The Blue Wave Starts with Me:
A Volunteer’s Guide to Getting Out the Vote for Democrats
Ron Boyer ’76 penned a book for people asking themselves, What can I do to help elect Democrats?
Practical Magic for Crafting
Powerful Work Relationships
Kim Christfort ’96 and Suzanne Vickberg offer a guide to putting cognitive diversity to work.
In his historical novel, Clifford Browder ’50 writes about a young man in New York in the late 1860s investigating the illegal pre–Civil War slave trade.
The Unfinished Agenda of the 1960s
Dorothy May Emerson ’65 pens personal stories about a young life lived on the edge of hope, change and possibility in California in the 1960s.
Searching for My Heart:
Essays About Love
This book by Dawn Downey ’73 contains stories with themes of alienation, shame and the self-awareness that leads to love.
No Hard Feelings
Emotions at Work (and How They Help Us Succeed)
Liz Fosslien ’09 and Mollie West Duffy take a look at emotions in the workplace and how to navigate them.
The Seattle Assassinations of Silme Domingo and Gene Viernes
Michael Withey ’68, P’91 tells a true story that could be a crime thriller: a double murder replete with assassins, FBI informants, murdered witnesses and a foreign dictator.
The Power of the Impossible:
On Community and the Creative Life
Erik S. Roraback ’89 surveys cultural figures and icons like Spinoza and Ivan Ledi and examines global community formation and creativity.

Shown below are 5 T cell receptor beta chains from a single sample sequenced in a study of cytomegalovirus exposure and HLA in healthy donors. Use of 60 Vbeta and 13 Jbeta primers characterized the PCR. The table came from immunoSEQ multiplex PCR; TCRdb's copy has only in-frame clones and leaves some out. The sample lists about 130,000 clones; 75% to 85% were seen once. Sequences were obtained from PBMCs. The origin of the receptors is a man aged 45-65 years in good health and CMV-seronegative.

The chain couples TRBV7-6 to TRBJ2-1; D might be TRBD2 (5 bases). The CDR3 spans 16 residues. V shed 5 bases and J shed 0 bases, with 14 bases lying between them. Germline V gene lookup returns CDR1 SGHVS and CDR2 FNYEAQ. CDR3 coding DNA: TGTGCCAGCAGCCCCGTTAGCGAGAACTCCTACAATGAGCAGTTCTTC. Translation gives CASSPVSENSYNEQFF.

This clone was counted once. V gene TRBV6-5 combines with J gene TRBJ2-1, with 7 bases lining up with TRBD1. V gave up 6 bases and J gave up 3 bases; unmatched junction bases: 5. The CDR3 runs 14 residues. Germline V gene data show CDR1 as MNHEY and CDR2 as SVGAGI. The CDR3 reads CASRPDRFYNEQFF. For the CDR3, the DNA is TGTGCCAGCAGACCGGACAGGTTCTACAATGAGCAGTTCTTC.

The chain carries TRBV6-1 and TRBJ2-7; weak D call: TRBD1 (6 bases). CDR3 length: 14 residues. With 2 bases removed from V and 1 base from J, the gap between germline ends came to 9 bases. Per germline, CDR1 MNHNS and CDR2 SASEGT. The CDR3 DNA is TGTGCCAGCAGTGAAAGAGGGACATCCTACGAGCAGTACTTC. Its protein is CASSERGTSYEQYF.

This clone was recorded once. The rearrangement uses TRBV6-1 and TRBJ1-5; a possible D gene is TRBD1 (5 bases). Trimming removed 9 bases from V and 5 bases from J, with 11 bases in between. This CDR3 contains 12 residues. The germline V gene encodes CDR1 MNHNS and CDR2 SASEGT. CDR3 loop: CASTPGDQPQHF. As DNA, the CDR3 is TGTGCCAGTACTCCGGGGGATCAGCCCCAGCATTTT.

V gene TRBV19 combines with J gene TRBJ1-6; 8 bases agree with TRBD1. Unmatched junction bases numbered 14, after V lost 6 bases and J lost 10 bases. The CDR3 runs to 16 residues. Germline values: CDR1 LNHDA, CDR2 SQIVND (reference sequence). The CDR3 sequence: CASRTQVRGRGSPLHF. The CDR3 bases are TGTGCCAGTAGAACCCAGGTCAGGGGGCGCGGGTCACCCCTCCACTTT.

Walking in American Literature
Amy T. Hamilton ’98 explores physical bodies and movement in American stories and history.
Sara When She Chooses
Deedra Cooper ’76, who writes under the name Cat Jenkins, takes the fictional character Sara on a trip to her grandmother’s house—a primitive home that she hates to visit.
The American Road Trip and American
Professor of Politics Susan McWilliams Barndt shows how Americans have long used road trips not only as escapism but also as a vehicle to explore questions about American politics.
A Tricentennial History
W.M. Keck Professor of Environmental Analysis and History Char Miller has written the first general history of San Antonio, Texas, the nation’s seventh-largest city and one shaped by environmental, social, political and cultural pressures.